Tuesday 20 February 2018

Frank Cluskey was my grandfather, but Labour should not count on me for a vote

Joan Burton is standing for the Labour party leadership. Photo: Damien Eagers
Joan Burton is standing for the Labour party leadership. Photo: Damien Eagers
Frank Cluskey
Sarah McCabe

Sarah McCabe

JOAN Burton doesn't speak for me. Until recently, I was one of those voters who told canvassers not to bother. Having grown up in the shadow of Frank Cluskey, the leader of the Labour Party between 1977 and 1981 and my maternal grandfather, my vote for Labour was a sure thing.

Though he died months after I was born I feel like I knew him, having heard story after story about Frank's time at Labour and later, as lord mayor of Dublin. It feels as though anyone who was of adult age during his era has a tale to tell about him. He was a progressive, a staunch trade unionist, in favour of the separation of church and state.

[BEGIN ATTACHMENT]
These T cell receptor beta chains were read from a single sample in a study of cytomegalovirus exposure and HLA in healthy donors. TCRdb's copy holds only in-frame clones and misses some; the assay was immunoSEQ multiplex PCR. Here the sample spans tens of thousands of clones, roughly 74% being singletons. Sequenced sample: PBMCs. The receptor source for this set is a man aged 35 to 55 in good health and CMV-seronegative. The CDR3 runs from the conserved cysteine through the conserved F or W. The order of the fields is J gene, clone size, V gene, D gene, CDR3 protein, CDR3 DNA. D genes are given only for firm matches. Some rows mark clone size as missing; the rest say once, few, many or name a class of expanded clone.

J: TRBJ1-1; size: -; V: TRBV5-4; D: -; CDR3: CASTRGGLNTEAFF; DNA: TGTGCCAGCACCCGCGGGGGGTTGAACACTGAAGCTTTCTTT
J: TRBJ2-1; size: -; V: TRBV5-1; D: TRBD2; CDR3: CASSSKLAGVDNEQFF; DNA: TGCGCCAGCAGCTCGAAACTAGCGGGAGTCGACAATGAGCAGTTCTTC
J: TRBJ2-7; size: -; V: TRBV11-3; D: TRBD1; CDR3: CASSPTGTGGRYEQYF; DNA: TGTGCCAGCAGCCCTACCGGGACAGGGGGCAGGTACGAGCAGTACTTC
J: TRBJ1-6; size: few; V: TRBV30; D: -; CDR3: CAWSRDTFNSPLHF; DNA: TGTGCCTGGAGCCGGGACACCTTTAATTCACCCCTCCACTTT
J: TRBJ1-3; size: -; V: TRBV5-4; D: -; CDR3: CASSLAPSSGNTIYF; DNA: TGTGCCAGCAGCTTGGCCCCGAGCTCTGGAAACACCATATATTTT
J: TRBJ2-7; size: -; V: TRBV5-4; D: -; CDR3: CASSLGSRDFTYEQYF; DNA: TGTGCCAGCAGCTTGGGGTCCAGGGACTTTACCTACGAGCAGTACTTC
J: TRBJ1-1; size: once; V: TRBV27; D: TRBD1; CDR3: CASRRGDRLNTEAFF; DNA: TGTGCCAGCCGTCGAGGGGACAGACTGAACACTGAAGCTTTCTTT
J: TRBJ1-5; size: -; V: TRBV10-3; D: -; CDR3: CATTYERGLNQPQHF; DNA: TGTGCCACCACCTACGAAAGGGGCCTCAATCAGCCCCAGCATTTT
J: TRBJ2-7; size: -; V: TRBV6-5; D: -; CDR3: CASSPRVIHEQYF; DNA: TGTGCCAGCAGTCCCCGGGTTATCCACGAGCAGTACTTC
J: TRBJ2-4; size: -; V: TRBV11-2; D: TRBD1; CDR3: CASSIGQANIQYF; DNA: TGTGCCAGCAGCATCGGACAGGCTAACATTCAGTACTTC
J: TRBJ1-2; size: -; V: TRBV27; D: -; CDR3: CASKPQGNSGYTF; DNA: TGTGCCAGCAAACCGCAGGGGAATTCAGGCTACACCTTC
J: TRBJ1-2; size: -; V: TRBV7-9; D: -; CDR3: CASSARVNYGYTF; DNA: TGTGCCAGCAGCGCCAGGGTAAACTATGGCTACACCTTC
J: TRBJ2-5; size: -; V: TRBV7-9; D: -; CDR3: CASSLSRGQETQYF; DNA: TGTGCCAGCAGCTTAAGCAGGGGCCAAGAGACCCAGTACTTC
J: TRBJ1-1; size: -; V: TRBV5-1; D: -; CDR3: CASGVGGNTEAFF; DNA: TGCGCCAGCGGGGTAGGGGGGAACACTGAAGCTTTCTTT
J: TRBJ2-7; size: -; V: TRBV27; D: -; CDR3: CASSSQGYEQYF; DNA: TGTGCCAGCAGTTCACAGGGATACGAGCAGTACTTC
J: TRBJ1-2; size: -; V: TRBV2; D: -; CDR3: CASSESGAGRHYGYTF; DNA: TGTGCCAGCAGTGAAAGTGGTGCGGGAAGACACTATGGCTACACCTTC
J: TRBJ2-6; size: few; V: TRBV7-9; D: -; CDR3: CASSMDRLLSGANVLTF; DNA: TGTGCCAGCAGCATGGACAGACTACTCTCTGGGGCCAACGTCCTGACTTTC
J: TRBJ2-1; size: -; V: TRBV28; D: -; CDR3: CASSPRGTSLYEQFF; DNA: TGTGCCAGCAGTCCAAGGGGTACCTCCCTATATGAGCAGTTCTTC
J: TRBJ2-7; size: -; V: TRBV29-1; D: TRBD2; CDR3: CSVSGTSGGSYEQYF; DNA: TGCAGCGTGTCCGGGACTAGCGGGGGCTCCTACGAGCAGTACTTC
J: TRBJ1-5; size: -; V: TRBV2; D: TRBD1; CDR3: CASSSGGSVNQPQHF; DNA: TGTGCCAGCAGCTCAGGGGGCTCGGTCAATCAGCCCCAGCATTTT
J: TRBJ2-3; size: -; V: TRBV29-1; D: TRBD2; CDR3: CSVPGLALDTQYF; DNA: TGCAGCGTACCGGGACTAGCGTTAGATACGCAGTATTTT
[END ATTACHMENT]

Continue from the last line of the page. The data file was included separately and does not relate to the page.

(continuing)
Now, for the first time since I turned 18, my vote for Labour is not assured. It will be decided by whom the party selects to replace Eamon Gilmore. Having utterly failed the people who voted them in over the last two years, this is Labour's chance for redemption.

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